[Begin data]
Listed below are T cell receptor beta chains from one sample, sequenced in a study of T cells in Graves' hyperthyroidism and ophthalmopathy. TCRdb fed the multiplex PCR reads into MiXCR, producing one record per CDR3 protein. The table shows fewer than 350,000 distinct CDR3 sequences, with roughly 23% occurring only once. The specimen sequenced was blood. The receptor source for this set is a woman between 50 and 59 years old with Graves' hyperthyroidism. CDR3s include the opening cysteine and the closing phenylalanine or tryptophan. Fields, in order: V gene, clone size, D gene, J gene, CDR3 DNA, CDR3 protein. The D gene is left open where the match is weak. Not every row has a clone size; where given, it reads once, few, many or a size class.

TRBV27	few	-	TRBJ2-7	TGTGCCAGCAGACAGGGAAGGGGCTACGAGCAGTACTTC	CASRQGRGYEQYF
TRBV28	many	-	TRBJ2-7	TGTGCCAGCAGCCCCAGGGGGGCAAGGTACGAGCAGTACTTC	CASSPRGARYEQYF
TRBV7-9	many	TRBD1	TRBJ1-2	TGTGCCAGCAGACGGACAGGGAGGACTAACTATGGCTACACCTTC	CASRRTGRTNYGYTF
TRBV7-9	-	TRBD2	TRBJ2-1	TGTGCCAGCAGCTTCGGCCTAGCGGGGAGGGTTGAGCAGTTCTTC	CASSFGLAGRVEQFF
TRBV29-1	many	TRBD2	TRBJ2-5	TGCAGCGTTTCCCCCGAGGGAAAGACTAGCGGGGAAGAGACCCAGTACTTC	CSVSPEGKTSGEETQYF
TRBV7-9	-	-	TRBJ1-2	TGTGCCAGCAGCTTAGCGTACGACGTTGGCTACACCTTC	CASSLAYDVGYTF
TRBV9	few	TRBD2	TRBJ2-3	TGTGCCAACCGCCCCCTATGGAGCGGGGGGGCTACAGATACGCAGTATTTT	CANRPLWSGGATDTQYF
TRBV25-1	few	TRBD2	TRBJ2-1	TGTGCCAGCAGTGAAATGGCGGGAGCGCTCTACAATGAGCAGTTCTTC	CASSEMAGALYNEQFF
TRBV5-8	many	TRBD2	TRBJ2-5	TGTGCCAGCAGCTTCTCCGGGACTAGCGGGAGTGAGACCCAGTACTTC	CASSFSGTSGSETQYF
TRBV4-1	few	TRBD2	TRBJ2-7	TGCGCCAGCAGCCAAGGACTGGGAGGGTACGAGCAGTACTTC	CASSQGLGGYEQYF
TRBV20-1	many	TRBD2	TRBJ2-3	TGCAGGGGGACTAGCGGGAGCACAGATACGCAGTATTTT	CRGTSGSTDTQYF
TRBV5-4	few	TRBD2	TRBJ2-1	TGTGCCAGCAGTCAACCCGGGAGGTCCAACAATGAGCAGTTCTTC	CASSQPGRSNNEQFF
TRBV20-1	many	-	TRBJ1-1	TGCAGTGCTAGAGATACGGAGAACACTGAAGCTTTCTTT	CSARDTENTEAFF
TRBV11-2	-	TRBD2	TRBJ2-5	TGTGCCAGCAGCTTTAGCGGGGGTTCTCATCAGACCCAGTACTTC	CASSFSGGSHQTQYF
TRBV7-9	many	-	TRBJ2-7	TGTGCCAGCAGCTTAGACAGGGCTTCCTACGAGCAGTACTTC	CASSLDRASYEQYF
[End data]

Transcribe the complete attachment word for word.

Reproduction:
Listed below are T cell receptor beta chains from one sample, sequenced in a study of T cells in Graves' hyperthyroidism and ophthalmopathy. TCRdb fed the multiplex PCR reads into MiXCR, producing one record per CDR3 protein. The table shows fewer than 350,000 distinct CDR3 sequences, with roughly 23% occurring only once. The specimen sequenced was blood. The receptor source for this set is a woman between 50 and 59 years old with Graves' hyperthyroidism. CDR3s include the opening cysteine and the closing phenylalanine or tryptophan. Fields, in order: V gene, clone size, D gene, J gene, CDR3 DNA, CDR3 protein. The D gene is left open where the match is weak. Not every row has a clone size; where given, it reads once, few, many or a size class.

TRBV27	few	-	TRBJ2-7	TGTGCCAGCAGACAGGGAAGGGGCTACGAGCAGTACTTC	CASRQGRGYEQYF
TRBV28	many	-	TRBJ2-7	TGTGCCAGCAGCCCCAGGGGGGCAAGGTACGAGCAGTACTTC	CASSPRGARYEQYF
TRBV7-9	many	TRBD1	TRBJ1-2	TGTGCCAGCAGACGGACAGGGAGGACTAACTATGGCTACACCTTC	CASRRTGRTNYGYTF
TRBV7-9	-	TRBD2	TRBJ2-1	TGTGCCAGCAGCTTCGGCCTAGCGGGGAGGGTTGAGCAGTTCTTC	CASSFGLAGRVEQFF
TRBV29-1	many	TRBD2	TRBJ2-5	TGCAGCGTTTCCCCCGAGGGAAAGACTAGCGGGGAAGAGACCCAGTACTTC	CSVSPEGKTSGEETQYF
TRBV7-9	-	-	TRBJ1-2	TGTGCCAGCAGCTTAGCGTACGACGTTGGCTACACCTTC	CASSLAYDVGYTF
TRBV9	few	TRBD2	TRBJ2-3	TGTGCCAACCGCCCCCTATGGAGCGGGGGGGCTACAGATACGCAGTATTTT	CANRPLWSGGATDTQYF
TRBV25-1	few	TRBD2	TRBJ2-1	TGTGCCAGCAGTGAAATGGCGGGAGCGCTCTACAATGAGCAGTTCTTC	CASSEMAGALYNEQFF
TRBV5-8	many	TRBD2	TRBJ2-5	TGTGCCAGCAGCTTCTCCGGGACTAGCGGGAGTGAGACCCAGTACTTC	CASSFSGTSGSETQYF
TRBV4-1	few	TRBD2	TRBJ2-7	TGCGCCAGCAGCCAAGGACTGGGAGGGTACGAGCAGTACTTC	CASSQGLGGYEQYF
TRBV20-1	many	TRBD2	TRBJ2-3	TGCAGGGGGACTAGCGGGAGCACAGATACGCAGTATTTT	CRGTSGSTDTQYF
TRBV5-4	few	TRBD2	TRBJ2-1	TGTGCCAGCAGTCAACCCGGGAGGTCCAACAATGAGCAGTTCTTC	CASSQPGRSNNEQFF
TRBV20-1	many	-	TRBJ1-1	TGCAGTGCTAGAGATACGGAGAACACTGAAGCTTTCTTT	CSARDTENTEAFF
TRBV11-2	-	TRBD2	TRBJ2-5	TGTGCCAGCAGCTTTAGCGGGGGTTCTCATCAGACCCAGTACTTC	CASSFSGGSHQTQYF
TRBV7-9	many	-	TRBJ2-7	TGTGCCAGCAGCTTAGACAGGGCTTCCTACGAGCAGTACTTC	CASSLDRASYEQYF